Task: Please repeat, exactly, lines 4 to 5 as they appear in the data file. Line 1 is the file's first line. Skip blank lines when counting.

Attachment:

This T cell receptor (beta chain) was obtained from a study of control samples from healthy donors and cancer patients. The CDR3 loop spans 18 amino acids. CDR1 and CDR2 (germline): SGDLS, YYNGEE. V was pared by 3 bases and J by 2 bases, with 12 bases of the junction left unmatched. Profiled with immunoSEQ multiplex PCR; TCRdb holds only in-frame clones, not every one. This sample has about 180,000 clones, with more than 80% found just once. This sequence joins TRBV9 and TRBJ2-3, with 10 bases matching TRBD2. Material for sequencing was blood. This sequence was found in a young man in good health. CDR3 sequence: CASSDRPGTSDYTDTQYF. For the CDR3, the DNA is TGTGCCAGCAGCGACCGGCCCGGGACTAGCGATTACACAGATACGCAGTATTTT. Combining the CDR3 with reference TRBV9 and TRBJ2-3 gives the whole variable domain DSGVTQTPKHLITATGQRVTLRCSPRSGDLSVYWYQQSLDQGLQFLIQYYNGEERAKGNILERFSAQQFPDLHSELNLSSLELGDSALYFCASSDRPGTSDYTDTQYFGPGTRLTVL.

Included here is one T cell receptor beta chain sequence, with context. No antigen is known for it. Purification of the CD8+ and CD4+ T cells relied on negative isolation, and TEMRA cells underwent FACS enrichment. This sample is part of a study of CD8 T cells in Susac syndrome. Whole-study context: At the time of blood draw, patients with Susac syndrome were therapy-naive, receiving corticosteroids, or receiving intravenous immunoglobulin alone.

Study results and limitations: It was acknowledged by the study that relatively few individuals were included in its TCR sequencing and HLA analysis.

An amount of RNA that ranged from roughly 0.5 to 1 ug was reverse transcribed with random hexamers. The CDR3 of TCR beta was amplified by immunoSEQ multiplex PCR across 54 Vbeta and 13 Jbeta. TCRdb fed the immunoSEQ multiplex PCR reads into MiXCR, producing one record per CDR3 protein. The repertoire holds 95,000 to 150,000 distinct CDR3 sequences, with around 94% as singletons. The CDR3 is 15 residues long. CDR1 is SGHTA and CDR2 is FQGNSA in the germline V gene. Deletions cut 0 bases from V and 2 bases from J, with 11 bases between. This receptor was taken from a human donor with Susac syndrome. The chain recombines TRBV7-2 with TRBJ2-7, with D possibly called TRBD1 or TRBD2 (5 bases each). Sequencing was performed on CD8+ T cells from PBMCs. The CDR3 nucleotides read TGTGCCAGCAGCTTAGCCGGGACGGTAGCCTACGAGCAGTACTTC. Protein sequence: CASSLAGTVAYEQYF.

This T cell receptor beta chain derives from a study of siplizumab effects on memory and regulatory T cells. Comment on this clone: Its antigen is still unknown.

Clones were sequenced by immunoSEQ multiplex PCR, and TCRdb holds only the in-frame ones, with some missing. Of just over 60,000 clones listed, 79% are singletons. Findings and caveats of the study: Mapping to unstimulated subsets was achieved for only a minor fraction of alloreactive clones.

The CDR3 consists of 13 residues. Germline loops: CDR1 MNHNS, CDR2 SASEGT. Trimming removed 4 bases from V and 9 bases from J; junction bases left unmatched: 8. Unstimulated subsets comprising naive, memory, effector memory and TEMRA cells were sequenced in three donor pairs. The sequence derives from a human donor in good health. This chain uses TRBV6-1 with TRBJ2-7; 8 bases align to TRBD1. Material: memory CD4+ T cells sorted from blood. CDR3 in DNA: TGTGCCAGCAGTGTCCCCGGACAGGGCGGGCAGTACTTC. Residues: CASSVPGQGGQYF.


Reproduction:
An amount of RNA that ranged from roughly 0.5 to 1 ug was reverse transcribed with random hexamers. The CDR3 of TCR beta was amplified by immunoSEQ multiplex PCR across 54 Vbeta and 13 Jbeta. TCRdb fed the immunoSEQ multiplex PCR reads into MiXCR, producing one record per CDR3 protein. The repertoire holds 95,000 to 150,000 distinct CDR3 sequences, with around 94% as singletons. The CDR3 is 15 residues long. CDR1 is SGHTA and CDR2 is FQGNSA in the germline V gene. Deletions cut 0 bases from V and 2 bases from J, with 11 bases between. This receptor was taken from a human donor with Susac syndrome. The chain recombines TRBV7-2 with TRBJ2-7, with D possibly called TRBD1 or TRBD2 (5 bases each). Sequencing was performed on CD8+ T cells from PBMCs. The CDR3 nucleotides read TGTGCCAGCAGCTTAGCCGGGACGGTAGCCTACGAGCAGTACTTC. Protein sequence: CASSLAGTVAYEQYF.

This T cell receptor beta chain derives from a study of siplizumab effects on memory and regulatory T cells. Comment on this clone: Its antigen is still unknown.